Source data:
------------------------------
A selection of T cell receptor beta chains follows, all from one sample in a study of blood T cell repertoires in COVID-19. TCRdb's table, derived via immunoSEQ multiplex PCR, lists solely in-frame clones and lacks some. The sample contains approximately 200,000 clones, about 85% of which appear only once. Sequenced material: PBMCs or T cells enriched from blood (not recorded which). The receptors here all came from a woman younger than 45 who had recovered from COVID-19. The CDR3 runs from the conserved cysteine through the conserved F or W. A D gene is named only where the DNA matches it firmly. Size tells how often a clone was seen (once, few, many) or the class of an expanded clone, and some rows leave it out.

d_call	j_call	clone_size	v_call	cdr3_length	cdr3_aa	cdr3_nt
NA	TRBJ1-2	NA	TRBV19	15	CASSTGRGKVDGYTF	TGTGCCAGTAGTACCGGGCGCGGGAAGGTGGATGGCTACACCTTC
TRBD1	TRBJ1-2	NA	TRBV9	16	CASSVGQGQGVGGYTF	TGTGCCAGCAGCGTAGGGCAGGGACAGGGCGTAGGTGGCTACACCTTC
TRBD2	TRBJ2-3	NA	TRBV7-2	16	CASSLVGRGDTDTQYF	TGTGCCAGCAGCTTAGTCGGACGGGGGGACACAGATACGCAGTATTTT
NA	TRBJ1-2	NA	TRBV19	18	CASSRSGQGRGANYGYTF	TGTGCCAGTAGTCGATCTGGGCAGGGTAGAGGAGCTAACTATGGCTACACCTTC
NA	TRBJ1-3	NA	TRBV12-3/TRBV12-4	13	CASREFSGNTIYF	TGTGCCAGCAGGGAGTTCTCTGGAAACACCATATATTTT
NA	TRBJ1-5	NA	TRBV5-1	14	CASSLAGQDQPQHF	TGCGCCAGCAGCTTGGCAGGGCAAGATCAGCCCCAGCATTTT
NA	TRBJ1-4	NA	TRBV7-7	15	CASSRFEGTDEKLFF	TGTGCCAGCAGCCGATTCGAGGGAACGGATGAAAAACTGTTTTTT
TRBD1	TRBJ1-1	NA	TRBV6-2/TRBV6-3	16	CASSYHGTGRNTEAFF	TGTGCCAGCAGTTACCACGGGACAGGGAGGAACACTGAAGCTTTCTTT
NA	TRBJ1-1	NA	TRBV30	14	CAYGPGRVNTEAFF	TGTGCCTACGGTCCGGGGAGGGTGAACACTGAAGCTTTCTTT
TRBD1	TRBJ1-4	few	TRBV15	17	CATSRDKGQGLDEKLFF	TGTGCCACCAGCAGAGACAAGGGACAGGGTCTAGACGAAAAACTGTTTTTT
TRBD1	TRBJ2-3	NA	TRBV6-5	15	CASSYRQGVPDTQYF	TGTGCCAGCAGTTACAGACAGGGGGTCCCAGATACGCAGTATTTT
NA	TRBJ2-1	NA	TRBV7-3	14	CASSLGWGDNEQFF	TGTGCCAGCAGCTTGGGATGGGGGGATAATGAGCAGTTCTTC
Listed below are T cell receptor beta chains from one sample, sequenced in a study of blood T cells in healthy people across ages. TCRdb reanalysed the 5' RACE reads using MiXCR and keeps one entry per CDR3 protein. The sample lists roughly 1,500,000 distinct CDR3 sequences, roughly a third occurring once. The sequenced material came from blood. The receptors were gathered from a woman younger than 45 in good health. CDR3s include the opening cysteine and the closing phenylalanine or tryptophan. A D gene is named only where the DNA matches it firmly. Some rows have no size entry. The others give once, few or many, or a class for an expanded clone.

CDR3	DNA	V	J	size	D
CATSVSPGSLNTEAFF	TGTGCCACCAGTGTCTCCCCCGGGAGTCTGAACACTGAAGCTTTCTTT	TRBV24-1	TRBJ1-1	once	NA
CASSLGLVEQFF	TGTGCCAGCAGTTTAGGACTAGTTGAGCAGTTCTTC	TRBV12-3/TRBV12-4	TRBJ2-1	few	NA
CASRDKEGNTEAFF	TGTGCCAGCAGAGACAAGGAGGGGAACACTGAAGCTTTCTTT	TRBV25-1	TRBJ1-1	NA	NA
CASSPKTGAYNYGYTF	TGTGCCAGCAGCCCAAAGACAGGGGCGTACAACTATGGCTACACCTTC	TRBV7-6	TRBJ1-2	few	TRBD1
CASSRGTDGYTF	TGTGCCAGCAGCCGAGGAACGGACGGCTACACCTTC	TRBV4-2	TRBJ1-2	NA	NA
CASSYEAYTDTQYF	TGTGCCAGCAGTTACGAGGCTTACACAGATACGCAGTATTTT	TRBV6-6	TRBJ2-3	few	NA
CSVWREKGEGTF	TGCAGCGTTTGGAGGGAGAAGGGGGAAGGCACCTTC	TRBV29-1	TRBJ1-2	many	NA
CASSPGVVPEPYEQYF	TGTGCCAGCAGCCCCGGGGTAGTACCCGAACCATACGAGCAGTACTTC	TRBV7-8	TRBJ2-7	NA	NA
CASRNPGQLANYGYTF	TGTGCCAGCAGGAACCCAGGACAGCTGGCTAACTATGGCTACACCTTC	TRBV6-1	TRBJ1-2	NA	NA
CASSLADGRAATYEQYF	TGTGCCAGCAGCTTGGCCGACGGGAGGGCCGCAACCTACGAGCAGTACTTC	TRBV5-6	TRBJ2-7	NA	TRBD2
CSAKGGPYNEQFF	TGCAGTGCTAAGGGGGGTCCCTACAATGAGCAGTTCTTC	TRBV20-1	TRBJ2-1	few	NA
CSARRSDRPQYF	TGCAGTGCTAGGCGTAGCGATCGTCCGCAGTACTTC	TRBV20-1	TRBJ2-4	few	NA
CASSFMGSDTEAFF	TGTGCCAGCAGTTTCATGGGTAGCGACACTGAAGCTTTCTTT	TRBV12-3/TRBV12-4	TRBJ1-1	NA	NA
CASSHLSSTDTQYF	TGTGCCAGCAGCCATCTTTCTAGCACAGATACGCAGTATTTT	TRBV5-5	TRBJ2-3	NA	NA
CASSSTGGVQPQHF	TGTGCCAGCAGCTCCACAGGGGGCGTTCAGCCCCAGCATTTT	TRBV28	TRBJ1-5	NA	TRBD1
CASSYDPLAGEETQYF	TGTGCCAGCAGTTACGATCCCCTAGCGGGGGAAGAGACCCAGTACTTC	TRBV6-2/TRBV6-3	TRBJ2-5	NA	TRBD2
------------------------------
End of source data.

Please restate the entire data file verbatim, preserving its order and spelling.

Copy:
A selection of T cell receptor beta chains follows, all from one sample in a study of blood T cell repertoires in COVID-19. TCRdb's table, derived via immunoSEQ multiplex PCR, lists solely in-frame clones and lacks some. The sample contains approximately 200,000 clones, about 85% of which appear only once. Sequenced material: PBMCs or T cells enriched from blood (not recorded which). The receptors here all came from a woman younger than 45 who had recovered from COVID-19. The CDR3 runs from the conserved cysteine through the conserved F or W. A D gene is named only where the DNA matches it firmly. Size tells how often a clone was seen (once, few, many) or the class of an expanded clone, and some rows leave it out.

d_call	j_call	clone_size	v_call	cdr3_length	cdr3_aa	cdr3_nt
NA	TRBJ1-2	NA	TRBV19	15	CASSTGRGKVDGYTF	TGTGCCAGTAGTACCGGGCGCGGGAAGGTGGATGGCTACACCTTC
TRBD1	TRBJ1-2	NA	TRBV9	16	CASSVGQGQGVGGYTF	TGTGCCAGCAGCGTAGGGCAGGGACAGGGCGTAGGTGGCTACACCTTC
TRBD2	TRBJ2-3	NA	TRBV7-2	16	CASSLVGRGDTDTQYF	TGTGCCAGCAGCTTAGTCGGACGGGGGGACACAGATACGCAGTATTTT
NA	TRBJ1-2	NA	TRBV19	18	CASSRSGQGRGANYGYTF	TGTGCCAGTAGTCGATCTGGGCAGGGTAGAGGAGCTAACTATGGCTACACCTTC
NA	TRBJ1-3	NA	TRBV12-3/TRBV12-4	13	CASREFSGNTIYF	TGTGCCAGCAGGGAGTTCTCTGGAAACACCATATATTTT
NA	TRBJ1-5	NA	TRBV5-1	14	CASSLAGQDQPQHF	TGCGCCAGCAGCTTGGCAGGGCAAGATCAGCCCCAGCATTTT
NA	TRBJ1-4	NA	TRBV7-7	15	CASSRFEGTDEKLFF	TGTGCCAGCAGCCGATTCGAGGGAACGGATGAAAAACTGTTTTTT
TRBD1	TRBJ1-1	NA	TRBV6-2/TRBV6-3	16	CASSYHGTGRNTEAFF	TGTGCCAGCAGTTACCACGGGACAGGGAGGAACACTGAAGCTTTCTTT
NA	TRBJ1-1	NA	TRBV30	14	CAYGPGRVNTEAFF	TGTGCCTACGGTCCGGGGAGGGTGAACACTGAAGCTTTCTTT
TRBD1	TRBJ1-4	few	TRBV15	17	CATSRDKGQGLDEKLFF	TGTGCCACCAGCAGAGACAAGGGACAGGGTCTAGACGAAAAACTGTTTTTT
TRBD1	TRBJ2-3	NA	TRBV6-5	15	CASSYRQGVPDTQYF	TGTGCCAGCAGTTACAGACAGGGGGTCCCAGATACGCAGTATTTT
NA	TRBJ2-1	NA	TRBV7-3	14	CASSLGWGDNEQFF	TGTGCCAGCAGCTTGGGATGGGGGGATAATGAGCAGTTCTTC
Listed below are T cell receptor beta chains from one sample, sequenced in a study of blood T cells in healthy people across ages. TCRdb reanalysed the 5' RACE reads using MiXCR and keeps one entry per CDR3 protein. The sample lists roughly 1,500,000 distinct CDR3 sequences, roughly a third occurring once. The sequenced material came from blood. The receptors were gathered from a woman younger than 45 in good health. CDR3s include the opening cysteine and the closing phenylalanine or tryptophan. A D gene is named only where the DNA matches it firmly. Some rows have no size entry. The others give once, few or many, or a class for an expanded clone.

CDR3	DNA	V	J	size	D
CATSVSPGSLNTEAFF	TGTGCCACCAGTGTCTCCCCCGGGAGTCTGAACACTGAAGCTTTCTTT	TRBV24-1	TRBJ1-1	once	NA
CASSLGLVEQFF	TGTGCCAGCAGTTTAGGACTAGTTGAGCAGTTCTTC	TRBV12-3/TRBV12-4	TRBJ2-1	few	NA
CASRDKEGNTEAFF	TGTGCCAGCAGAGACAAGGAGGGGAACACTGAAGCTTTCTTT	TRBV25-1	TRBJ1-1	NA	NA
CASSPKTGAYNYGYTF	TGTGCCAGCAGCCCAAAGACAGGGGCGTACAACTATGGCTACACCTTC	TRBV7-6	TRBJ1-2	few	TRBD1
CASSRGTDGYTF	TGTGCCAGCAGCCGAGGAACGGACGGCTACACCTTC	TRBV4-2	TRBJ1-2	NA	NA
CASSYEAYTDTQYF	TGTGCCAGCAGTTACGAGGCTTACACAGATACGCAGTATTTT	TRBV6-6	TRBJ2-3	few	NA
CSVWREKGEGTF	TGCAGCGTTTGGAGGGAGAAGGGGGAAGGCACCTTC	TRBV29-1	TRBJ1-2	many	NA
CASSPGVVPEPYEQYF	TGTGCCAGCAGCCCCGGGGTAGTACCCGAACCATACGAGCAGTACTTC	TRBV7-8	TRBJ2-7	NA	NA
CASRNPGQLANYGYTF	TGTGCCAGCAGGAACCCAGGACAGCTGGCTAACTATGGCTACACCTTC	TRBV6-1	TRBJ1-2	NA	NA
CASSLADGRAATYEQYF	TGTGCCAGCAGCTTGGCCGACGGGAGGGCCGCAACCTACGAGCAGTACTTC	TRBV5-6	TRBJ2-7	NA	TRBD2
CSAKGGPYNEQFF	TGCAGTGCTAAGGGGGGTCCCTACAATGAGCAGTTCTTC	TRBV20-1	TRBJ2-1	few	NA
CSARRSDRPQYF	TGCAGTGCTAGGCGTAGCGATCGTCCGCAGTACTTC	TRBV20-1	TRBJ2-4	few	NA
CASSFMGSDTEAFF	TGTGCCAGCAGTTTCATGGGTAGCGACACTGAAGCTTTCTTT	TRBV12-3/TRBV12-4	TRBJ1-1	NA	NA
CASSHLSSTDTQYF	TGTGCCAGCAGCCATCTTTCTAGCACAGATACGCAGTATTTT	TRBV5-5	TRBJ2-3	NA	NA
CASSSTGGVQPQHF	TGTGCCAGCAGCTCCACAGGGGGCGTTCAGCCCCAGCATTTT	TRBV28	TRBJ1-5	NA	TRBD1
CASSYDPLAGEETQYF	TGTGCCAGCAGTTACGATCCCCTAGCGGGGGAAGAGACCCAGTACTTC	TRBV6-2/TRBV6-3	TRBJ2-5	NA	TRBD2